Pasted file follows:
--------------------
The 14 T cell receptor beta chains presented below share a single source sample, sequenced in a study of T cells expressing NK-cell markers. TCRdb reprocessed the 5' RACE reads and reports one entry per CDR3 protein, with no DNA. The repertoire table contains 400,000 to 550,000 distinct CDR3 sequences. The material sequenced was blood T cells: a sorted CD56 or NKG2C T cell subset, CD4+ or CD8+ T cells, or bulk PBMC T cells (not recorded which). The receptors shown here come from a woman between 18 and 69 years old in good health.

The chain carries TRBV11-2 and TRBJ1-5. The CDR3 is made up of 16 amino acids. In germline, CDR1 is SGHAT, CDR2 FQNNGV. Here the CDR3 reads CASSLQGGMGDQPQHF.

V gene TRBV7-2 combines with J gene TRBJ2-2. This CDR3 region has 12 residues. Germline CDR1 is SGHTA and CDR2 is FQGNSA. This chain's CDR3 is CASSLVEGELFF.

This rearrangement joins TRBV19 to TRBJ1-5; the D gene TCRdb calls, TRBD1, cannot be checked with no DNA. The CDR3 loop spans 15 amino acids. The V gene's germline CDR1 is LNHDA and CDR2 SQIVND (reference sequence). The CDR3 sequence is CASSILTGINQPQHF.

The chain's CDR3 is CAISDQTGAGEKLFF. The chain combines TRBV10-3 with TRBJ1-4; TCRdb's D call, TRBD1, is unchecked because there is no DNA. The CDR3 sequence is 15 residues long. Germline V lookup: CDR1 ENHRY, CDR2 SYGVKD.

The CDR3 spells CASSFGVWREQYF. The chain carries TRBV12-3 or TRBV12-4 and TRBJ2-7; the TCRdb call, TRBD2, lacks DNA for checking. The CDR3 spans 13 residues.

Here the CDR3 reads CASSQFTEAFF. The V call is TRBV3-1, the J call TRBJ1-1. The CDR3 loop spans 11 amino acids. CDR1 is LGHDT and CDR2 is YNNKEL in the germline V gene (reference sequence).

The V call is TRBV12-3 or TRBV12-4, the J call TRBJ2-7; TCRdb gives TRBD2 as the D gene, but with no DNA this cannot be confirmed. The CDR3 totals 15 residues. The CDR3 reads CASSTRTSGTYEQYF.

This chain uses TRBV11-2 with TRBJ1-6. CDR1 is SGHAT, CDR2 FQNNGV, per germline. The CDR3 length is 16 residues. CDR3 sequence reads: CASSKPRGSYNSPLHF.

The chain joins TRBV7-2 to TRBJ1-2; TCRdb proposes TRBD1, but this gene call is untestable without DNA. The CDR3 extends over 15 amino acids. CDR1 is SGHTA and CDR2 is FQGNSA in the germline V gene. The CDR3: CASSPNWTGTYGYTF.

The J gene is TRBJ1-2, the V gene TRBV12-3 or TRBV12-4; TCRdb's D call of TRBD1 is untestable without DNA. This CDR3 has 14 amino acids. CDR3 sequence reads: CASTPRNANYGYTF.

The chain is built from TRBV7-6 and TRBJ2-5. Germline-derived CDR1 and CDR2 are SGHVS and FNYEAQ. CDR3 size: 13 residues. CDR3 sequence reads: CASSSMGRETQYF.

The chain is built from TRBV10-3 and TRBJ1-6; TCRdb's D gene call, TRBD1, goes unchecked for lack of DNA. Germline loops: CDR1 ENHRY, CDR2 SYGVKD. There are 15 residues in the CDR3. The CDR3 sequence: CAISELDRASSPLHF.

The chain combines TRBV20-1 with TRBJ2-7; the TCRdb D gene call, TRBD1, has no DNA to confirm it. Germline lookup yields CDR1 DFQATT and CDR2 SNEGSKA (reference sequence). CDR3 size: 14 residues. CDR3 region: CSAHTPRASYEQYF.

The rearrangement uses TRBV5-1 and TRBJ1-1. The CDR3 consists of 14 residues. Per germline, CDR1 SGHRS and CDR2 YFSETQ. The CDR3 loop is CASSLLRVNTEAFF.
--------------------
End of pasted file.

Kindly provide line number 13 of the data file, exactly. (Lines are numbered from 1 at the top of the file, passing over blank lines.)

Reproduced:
The chain is built from TRBV10-3 and TRBJ1-6; TCRdb's D gene call, TRBD1, goes unchecked for lack of DNA. Germline loops: CDR1 ENHRY, CDR2 SYGVKD. There are 15 residues in the CDR3. The CDR3 sequence: CAISELDRASSPLHF.